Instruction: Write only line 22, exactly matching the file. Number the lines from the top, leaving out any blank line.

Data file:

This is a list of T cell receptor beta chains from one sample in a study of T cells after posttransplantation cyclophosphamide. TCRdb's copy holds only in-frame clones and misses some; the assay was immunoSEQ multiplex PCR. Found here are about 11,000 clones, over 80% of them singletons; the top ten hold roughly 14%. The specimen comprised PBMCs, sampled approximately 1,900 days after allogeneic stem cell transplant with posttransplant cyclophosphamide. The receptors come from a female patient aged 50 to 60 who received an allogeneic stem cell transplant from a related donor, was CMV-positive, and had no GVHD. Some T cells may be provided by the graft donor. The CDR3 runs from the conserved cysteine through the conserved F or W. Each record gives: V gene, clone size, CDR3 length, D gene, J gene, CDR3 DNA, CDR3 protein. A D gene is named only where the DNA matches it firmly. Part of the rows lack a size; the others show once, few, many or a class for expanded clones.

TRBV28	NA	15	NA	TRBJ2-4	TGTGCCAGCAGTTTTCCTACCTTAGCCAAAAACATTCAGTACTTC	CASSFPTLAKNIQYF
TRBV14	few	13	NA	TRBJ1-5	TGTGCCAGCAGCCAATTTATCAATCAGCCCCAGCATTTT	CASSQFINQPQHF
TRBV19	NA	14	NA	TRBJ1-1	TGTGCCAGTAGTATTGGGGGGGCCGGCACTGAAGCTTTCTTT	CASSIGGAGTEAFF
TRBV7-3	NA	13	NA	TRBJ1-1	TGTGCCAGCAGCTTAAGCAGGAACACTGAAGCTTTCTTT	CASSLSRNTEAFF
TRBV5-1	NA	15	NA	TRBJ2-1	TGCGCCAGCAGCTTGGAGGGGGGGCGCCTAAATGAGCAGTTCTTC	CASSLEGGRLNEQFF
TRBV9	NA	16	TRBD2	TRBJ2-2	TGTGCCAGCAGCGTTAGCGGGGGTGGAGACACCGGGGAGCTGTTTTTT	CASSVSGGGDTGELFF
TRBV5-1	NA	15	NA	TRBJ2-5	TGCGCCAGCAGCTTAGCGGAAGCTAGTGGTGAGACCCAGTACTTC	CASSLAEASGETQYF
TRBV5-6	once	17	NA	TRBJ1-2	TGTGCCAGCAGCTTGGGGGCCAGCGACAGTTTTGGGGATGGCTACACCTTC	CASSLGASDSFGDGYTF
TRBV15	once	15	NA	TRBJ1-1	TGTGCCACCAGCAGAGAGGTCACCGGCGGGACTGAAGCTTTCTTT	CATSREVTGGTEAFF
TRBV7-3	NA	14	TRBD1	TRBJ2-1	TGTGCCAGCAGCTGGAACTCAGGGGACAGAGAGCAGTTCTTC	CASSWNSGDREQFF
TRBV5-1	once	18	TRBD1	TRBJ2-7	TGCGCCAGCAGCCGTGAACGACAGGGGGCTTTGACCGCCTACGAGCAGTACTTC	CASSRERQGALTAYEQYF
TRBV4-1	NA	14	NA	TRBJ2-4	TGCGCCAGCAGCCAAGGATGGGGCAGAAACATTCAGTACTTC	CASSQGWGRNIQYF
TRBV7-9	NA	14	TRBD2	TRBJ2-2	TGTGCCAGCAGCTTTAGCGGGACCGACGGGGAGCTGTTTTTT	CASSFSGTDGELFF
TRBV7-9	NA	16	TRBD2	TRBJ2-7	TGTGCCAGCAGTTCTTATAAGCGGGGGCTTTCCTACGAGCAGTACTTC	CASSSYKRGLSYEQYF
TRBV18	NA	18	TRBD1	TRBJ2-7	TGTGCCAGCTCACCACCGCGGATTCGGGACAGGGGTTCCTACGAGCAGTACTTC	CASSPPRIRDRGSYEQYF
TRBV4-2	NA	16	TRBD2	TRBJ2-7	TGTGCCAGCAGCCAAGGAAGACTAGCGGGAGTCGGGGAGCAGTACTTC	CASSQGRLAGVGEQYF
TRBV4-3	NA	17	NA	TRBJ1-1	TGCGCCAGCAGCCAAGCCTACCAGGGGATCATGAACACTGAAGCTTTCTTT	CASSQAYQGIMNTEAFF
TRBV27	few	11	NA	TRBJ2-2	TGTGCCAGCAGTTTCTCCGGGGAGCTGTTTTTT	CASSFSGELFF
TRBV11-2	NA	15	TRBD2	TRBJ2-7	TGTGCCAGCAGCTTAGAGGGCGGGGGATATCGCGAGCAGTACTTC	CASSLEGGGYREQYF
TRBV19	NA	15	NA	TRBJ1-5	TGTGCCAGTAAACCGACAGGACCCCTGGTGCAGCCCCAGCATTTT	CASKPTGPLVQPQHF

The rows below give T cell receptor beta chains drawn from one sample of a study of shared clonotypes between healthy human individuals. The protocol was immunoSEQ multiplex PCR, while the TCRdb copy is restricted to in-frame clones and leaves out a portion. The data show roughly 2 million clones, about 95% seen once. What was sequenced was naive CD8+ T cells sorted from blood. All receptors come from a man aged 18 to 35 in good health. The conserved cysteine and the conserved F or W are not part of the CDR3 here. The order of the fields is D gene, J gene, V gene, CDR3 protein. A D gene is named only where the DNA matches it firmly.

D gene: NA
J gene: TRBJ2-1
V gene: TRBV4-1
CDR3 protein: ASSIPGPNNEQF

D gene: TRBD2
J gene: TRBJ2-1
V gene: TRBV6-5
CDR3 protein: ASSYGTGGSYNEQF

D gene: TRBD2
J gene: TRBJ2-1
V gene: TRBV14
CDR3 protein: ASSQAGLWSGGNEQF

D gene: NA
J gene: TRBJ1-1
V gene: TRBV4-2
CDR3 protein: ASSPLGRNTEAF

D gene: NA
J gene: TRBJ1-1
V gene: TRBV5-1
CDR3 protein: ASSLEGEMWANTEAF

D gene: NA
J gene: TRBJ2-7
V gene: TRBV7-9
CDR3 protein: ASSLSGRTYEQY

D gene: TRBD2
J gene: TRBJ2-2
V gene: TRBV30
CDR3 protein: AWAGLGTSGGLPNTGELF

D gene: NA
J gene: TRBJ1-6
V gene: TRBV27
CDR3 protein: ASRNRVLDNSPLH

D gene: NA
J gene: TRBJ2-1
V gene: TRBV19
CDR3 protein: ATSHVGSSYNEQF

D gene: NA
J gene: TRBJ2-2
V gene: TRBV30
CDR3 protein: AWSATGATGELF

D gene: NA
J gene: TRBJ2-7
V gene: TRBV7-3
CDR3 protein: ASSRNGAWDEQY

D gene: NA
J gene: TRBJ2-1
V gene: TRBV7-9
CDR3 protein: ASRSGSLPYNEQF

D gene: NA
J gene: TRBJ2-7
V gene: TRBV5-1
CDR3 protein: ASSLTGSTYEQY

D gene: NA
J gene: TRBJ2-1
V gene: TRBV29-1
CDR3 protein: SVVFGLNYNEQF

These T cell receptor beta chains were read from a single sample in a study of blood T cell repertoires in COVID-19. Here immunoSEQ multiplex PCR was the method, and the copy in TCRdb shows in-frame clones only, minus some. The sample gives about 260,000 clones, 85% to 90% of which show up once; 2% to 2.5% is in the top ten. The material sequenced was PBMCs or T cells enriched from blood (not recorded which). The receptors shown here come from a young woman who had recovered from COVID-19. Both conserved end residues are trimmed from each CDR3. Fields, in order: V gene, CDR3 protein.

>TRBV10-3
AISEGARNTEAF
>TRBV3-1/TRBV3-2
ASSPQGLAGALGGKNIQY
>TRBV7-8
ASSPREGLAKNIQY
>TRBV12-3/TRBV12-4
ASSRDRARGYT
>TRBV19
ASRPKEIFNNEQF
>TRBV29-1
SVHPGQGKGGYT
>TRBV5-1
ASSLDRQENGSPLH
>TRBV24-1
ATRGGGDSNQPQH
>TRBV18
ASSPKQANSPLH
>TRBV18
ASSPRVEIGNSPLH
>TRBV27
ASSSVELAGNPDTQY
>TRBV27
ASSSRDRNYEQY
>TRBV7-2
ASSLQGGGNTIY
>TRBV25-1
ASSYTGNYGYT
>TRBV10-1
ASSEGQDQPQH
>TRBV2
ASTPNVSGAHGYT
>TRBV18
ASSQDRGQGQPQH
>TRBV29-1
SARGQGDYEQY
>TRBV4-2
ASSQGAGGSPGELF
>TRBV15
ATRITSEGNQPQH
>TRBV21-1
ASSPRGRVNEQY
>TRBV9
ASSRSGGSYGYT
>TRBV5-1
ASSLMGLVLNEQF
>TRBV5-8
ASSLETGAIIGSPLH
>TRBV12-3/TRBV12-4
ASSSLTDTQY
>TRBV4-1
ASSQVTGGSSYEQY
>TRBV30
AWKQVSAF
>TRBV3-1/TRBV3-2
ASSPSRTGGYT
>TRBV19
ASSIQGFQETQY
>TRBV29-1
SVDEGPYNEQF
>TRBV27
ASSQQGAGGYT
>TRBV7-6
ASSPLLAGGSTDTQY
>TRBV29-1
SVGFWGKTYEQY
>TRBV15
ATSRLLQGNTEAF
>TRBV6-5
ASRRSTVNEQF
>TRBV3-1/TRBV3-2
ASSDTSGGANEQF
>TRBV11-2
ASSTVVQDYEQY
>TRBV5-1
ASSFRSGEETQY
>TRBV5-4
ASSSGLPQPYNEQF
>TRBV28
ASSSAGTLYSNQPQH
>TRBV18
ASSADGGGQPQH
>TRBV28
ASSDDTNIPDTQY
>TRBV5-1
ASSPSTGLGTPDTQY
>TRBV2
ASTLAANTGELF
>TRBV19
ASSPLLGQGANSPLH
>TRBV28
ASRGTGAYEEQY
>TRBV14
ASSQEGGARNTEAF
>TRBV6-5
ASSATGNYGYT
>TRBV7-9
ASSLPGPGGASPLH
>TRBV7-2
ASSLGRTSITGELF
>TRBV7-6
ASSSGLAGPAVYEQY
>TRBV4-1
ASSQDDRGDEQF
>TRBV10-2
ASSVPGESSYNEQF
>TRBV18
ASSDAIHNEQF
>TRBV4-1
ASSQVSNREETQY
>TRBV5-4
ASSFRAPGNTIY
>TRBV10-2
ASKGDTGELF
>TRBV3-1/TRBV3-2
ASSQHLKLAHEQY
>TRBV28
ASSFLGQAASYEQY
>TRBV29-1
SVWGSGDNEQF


The rows below give T cell receptor beta chains drawn from one sample of a study of shared clonotypes between healthy human individuals. The protocol was immunoSEQ multiplex PCR, while the TCRdb copy is restricted to in-frame clones and leaves out a portion. The data show roughly 2 million clones, about 95% seen once. What was sequenced was naive CD8+ T cells sorted from blood. All receptors come from a man aged 18 to 35 in good health. The conserved cysteine and the conserved F or W are not part of the CDR3 here. The order of the fields is D gene, J gene, V gene, CDR3 protein. A D gene is named only where the DNA matches it firmly.